WSR 11-14-043


[ Filed June 28, 2011, 11:35 a.m. ]

Suspension of Legal Limits of Mercury-Containing Vaccine for 2011 Seasonal Influenza


June 2011

Why am I receiving this notice? Washington law sets a limit on how much mercury can be in vaccines for pregnant women and children younger than three years old. The law allows the secretary of health to suspend the state's legal mercury limit for a vaccine if there's a shortage of vaccine available to protect the public's health against vaccine-preventable disease.

When the limits are suspended, state law requires the following people be informed they are being given a vaccine containing mercury levels over those limits:

Women known to be pregnant or lactating.
The parent or legal guardian of a child under eighteen years of age receiving the vaccine.

Why is the law being suspended? Effective June 27, 2011, the secretary of health extended the suspension of the state's legal limits on mercury in flu vaccine for people in these groups who have or may have latex allergies. The tip cap of the 2011-2012 single dose thimerosal-free flu vaccine that comes in prefilled syringes may contain trace amounts of natural rubber latex.

This means the health care provider may advise that children under three and pregnant women who have or may have latex allergies avoid vaccine from thimerosal-free single dose syringes. Supplies of other types of thimerosal-free flu vaccine are limited and can't be used for everyone.

Suspending the thimerosal limits law removes barriers so people can choose to be protected. Pregnant women, children under three, and people allergic to latex, including those with spina bifida who are considered at high risk for a latex allergy, are at high risk for serious complications if they get the flu. Vaccination is voluntary, and we encourage people to talk to their health care provider about getting vaccinated.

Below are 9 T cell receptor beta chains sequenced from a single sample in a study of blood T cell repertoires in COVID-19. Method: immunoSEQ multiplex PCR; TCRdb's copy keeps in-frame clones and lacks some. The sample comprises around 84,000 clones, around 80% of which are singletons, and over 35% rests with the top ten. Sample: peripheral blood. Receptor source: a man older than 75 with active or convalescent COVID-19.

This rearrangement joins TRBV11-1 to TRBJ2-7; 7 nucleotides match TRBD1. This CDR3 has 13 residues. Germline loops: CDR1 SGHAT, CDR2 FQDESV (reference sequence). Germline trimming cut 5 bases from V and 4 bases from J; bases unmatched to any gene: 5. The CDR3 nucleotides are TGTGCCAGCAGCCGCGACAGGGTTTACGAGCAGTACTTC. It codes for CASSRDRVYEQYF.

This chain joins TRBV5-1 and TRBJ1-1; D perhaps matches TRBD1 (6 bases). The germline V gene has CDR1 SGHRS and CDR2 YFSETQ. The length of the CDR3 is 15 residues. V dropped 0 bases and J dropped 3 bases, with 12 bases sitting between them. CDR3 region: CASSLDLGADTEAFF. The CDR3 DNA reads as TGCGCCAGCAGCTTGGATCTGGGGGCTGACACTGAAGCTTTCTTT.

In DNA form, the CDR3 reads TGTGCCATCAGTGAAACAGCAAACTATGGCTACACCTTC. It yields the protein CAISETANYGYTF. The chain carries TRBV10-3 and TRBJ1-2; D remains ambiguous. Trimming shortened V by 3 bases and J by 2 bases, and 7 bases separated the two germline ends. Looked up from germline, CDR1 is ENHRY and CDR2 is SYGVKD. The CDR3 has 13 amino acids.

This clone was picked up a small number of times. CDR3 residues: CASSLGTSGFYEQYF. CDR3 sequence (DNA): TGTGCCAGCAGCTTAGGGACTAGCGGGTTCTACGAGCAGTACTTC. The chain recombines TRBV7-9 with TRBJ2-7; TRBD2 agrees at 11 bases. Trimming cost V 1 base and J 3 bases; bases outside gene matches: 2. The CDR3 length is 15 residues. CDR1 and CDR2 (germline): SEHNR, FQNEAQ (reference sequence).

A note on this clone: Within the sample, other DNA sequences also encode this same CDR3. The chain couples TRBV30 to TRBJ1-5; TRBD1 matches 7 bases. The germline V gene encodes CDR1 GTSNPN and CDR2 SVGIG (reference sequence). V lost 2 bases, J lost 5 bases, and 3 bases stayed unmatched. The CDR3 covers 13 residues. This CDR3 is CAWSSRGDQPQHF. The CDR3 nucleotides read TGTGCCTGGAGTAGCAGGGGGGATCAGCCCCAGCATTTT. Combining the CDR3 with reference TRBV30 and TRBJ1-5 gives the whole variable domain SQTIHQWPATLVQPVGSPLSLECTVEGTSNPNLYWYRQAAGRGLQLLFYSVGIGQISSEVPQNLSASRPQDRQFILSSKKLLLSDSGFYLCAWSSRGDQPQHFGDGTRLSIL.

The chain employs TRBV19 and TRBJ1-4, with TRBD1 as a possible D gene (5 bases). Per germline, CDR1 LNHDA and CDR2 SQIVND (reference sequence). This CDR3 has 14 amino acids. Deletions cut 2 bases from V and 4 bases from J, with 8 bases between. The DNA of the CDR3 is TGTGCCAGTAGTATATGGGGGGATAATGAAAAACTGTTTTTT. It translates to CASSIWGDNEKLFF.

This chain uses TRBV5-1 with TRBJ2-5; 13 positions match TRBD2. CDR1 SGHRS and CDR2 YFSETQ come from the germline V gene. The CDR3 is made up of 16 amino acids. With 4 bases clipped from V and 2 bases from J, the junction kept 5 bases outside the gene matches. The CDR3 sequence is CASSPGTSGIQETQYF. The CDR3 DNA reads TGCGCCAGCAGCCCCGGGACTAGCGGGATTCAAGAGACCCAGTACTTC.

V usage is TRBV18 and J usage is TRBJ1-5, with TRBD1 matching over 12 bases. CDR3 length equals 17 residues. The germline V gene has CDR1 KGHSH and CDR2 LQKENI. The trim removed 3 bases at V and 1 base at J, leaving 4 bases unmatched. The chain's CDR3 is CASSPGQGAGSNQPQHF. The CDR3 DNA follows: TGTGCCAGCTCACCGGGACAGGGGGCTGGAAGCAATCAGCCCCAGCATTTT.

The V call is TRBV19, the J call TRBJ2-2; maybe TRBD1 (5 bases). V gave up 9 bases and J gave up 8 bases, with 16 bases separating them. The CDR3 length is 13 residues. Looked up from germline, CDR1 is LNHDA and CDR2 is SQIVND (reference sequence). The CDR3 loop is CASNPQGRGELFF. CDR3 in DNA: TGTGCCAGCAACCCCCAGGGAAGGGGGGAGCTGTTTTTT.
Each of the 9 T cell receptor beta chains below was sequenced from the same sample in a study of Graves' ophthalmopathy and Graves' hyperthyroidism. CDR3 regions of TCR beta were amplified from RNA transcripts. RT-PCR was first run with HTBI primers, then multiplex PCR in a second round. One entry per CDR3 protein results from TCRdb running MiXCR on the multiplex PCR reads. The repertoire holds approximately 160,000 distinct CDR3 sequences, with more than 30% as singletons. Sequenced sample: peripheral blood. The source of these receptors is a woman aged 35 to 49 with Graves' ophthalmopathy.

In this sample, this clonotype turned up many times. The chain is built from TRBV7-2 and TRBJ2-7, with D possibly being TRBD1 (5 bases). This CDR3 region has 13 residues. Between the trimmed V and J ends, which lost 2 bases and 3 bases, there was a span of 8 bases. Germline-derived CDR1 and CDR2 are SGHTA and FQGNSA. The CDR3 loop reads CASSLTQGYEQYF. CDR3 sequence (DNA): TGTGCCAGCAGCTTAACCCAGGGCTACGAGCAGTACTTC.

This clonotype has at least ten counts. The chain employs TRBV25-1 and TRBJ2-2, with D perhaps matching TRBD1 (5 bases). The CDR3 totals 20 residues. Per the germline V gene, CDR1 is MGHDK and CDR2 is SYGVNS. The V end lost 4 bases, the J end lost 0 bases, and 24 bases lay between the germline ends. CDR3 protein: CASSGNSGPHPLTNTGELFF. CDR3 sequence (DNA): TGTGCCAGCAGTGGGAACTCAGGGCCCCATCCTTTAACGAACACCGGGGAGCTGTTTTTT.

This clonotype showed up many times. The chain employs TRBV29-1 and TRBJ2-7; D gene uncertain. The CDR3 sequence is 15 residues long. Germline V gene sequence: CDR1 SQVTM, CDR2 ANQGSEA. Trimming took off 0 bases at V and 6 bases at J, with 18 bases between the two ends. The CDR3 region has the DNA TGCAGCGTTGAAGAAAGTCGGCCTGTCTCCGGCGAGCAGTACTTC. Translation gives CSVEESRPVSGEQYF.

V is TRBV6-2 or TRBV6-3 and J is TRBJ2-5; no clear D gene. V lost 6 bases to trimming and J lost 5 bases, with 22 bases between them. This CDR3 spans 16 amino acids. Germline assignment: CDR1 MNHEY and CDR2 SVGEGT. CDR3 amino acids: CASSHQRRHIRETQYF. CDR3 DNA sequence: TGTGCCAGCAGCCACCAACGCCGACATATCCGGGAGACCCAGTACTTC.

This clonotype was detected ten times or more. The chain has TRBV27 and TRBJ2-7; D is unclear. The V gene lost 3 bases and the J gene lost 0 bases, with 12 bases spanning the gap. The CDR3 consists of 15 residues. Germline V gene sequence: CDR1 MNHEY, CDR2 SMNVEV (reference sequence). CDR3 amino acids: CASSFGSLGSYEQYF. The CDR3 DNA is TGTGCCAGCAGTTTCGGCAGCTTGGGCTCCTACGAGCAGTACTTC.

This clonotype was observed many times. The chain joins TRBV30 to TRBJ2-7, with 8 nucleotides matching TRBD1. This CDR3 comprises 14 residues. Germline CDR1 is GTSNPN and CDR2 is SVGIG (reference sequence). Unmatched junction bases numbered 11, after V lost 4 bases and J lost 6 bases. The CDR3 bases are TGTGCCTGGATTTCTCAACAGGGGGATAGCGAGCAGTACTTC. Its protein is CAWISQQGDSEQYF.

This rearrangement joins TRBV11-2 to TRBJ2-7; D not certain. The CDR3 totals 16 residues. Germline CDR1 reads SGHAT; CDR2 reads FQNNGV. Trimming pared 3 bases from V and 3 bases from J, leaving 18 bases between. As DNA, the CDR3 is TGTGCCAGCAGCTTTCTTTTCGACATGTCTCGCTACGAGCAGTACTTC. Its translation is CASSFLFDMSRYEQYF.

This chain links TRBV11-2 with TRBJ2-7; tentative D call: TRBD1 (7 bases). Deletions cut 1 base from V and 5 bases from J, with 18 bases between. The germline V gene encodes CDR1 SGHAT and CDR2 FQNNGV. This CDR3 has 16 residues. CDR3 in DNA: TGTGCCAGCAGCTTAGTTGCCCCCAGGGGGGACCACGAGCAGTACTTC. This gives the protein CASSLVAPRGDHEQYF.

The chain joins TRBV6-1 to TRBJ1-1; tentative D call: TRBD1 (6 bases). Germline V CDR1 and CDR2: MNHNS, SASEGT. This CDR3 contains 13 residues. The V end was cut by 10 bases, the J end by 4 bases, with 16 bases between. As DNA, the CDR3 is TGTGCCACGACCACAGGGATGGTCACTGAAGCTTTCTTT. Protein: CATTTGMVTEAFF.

What is mercury and what is thimerosal?1 Thimerosal - a preservative used in some vaccines - is an organic compound that contains a form of mercury called ethylmercury. This is different from the type found in the environment called methylmercury. Studies comparing ethylmercury and methylmercury suggest that the type used in the flu vaccine is removed from the body more quickly than the type of mercury in the environment.

The federal Food and Drug Administration (FDA) licenses flu vaccines and does not place any limits on thimerosal in vaccines for any people. There's no reliable evidence that the small doses of thimerosal in flu vaccine causes harm, except for minor swelling and redness at the injection site. A wide safety margin was included in the allowable levels for organic mercury exposure. The benefits of thimerosal-containing influenza vaccine outweigh any theoretical risk.

Where can I get more information? Flu vaccine information ( is available on-line


1National Network of Immunization Information:

Food and Drug Administration at

Washington State Code Reviser's Office